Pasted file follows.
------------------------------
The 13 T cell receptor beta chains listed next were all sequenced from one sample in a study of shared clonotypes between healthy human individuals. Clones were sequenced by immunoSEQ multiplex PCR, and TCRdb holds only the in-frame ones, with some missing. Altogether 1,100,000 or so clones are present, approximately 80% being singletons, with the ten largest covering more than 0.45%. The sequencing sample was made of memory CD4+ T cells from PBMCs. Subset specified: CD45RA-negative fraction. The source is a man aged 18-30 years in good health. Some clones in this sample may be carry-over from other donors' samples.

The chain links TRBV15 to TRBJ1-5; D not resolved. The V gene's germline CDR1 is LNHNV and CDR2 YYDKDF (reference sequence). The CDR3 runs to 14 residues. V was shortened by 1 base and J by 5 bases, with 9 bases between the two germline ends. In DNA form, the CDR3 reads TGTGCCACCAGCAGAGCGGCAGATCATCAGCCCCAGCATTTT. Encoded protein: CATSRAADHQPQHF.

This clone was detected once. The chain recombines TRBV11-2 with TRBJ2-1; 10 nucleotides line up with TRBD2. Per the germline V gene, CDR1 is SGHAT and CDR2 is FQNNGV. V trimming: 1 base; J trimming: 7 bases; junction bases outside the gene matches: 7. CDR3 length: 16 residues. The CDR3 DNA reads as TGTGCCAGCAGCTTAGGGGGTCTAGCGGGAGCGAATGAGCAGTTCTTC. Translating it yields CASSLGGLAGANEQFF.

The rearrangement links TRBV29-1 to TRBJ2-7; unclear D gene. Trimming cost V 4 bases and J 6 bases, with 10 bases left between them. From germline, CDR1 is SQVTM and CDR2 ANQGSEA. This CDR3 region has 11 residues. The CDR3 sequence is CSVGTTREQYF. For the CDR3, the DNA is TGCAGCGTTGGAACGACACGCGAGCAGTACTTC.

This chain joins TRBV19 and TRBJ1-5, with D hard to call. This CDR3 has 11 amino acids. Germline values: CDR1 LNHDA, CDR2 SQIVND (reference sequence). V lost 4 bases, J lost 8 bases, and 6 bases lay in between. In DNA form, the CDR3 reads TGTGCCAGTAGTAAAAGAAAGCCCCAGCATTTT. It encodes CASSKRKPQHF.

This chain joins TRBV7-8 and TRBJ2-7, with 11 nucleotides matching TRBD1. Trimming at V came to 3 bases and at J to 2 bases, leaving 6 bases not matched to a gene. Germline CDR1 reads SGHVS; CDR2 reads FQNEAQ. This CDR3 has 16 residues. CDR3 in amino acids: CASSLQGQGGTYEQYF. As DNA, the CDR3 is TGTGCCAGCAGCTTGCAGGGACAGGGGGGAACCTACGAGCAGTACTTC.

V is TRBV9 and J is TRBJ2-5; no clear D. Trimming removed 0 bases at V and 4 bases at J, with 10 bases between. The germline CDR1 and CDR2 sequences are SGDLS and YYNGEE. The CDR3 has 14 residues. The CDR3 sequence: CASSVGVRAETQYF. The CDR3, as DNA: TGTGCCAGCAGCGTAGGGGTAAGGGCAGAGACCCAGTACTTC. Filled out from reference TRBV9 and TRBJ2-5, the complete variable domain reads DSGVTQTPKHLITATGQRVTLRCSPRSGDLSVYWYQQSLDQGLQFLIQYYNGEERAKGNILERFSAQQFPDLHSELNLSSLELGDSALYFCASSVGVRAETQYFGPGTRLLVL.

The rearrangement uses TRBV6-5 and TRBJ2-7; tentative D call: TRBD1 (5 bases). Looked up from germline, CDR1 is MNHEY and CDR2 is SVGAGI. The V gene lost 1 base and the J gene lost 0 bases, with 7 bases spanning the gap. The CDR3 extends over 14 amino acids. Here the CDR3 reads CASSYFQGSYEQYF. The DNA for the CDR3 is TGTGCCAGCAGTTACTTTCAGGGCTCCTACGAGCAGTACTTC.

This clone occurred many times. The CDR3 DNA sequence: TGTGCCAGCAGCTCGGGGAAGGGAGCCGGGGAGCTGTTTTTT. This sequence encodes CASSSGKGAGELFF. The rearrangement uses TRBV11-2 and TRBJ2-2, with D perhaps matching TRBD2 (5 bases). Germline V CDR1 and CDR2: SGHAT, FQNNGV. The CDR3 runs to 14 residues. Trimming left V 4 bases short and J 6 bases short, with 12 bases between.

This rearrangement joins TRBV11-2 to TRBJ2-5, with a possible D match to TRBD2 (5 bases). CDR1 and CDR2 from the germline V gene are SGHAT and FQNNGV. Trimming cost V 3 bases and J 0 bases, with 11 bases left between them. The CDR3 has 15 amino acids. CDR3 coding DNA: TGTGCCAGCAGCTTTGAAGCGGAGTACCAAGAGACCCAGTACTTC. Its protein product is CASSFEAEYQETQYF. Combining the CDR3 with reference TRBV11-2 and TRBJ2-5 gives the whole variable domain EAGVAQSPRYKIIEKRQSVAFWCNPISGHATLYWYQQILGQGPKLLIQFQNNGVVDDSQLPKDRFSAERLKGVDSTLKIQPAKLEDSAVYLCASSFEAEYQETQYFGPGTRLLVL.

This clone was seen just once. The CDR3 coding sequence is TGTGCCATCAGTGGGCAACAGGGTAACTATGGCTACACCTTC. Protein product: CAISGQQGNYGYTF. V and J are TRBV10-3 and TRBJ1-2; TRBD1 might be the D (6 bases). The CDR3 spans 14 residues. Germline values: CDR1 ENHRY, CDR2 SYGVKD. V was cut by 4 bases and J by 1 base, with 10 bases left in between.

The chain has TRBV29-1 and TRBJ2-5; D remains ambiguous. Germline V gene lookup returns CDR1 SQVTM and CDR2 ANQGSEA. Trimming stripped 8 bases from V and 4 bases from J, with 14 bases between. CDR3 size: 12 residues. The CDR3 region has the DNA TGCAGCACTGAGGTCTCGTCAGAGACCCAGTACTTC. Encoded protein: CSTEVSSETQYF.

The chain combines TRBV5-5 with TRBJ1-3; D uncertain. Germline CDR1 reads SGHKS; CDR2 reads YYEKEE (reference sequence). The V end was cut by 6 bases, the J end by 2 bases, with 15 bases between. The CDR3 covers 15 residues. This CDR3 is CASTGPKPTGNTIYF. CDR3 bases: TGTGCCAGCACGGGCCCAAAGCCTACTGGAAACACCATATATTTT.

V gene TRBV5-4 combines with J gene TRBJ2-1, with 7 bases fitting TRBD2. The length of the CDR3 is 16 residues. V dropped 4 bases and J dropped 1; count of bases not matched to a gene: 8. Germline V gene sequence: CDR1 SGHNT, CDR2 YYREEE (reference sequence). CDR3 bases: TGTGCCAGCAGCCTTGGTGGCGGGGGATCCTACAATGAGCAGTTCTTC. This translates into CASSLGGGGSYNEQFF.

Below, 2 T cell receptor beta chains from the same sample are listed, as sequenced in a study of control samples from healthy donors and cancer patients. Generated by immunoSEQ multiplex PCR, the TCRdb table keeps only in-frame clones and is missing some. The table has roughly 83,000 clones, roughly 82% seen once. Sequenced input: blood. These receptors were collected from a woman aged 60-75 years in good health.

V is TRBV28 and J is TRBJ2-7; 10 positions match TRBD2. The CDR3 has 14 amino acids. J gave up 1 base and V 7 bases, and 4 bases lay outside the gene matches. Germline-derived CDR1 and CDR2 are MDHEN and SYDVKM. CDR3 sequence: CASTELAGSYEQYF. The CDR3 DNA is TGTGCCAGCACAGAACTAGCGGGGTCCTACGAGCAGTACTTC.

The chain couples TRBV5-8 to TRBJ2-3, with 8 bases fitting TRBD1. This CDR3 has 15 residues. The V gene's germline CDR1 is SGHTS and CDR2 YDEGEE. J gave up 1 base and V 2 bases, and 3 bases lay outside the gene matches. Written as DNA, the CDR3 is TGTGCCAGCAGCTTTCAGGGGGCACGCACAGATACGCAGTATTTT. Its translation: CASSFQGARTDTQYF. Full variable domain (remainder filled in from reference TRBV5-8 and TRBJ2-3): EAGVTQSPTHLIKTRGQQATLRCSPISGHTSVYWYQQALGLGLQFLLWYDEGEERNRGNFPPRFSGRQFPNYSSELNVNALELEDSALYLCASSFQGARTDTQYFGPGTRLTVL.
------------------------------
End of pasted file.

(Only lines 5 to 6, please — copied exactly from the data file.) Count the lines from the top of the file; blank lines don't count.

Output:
This chain joins TRBV19 and TRBJ1-5, with D hard to call. This CDR3 has 11 amino acids. Germline values: CDR1 LNHDA, CDR2 SQIVND (reference sequence). V lost 4 bases, J lost 8 bases, and 6 bases lay in between. In DNA form, the CDR3 reads TGTGCCAGTAGTAAAAGAAAGCCCCAGCATTTT. It encodes CASSKRKPQHF.

This chain joins TRBV7-8 and TRBJ2-7, with 11 nucleotides matching TRBD1. Trimming at V came to 3 bases and at J to 2 bases, leaving 6 bases not matched to a gene. Germline CDR1 reads SGHVS; CDR2 reads FQNEAQ. This CDR3 has 16 residues. CDR3 in amino acids: CASSLQGQGGTYEQYF. As DNA, the CDR3 is TGTGCCAGCAGCTTGCAGGGACAGGGGGGAACCTACGAGCAGTACTTC.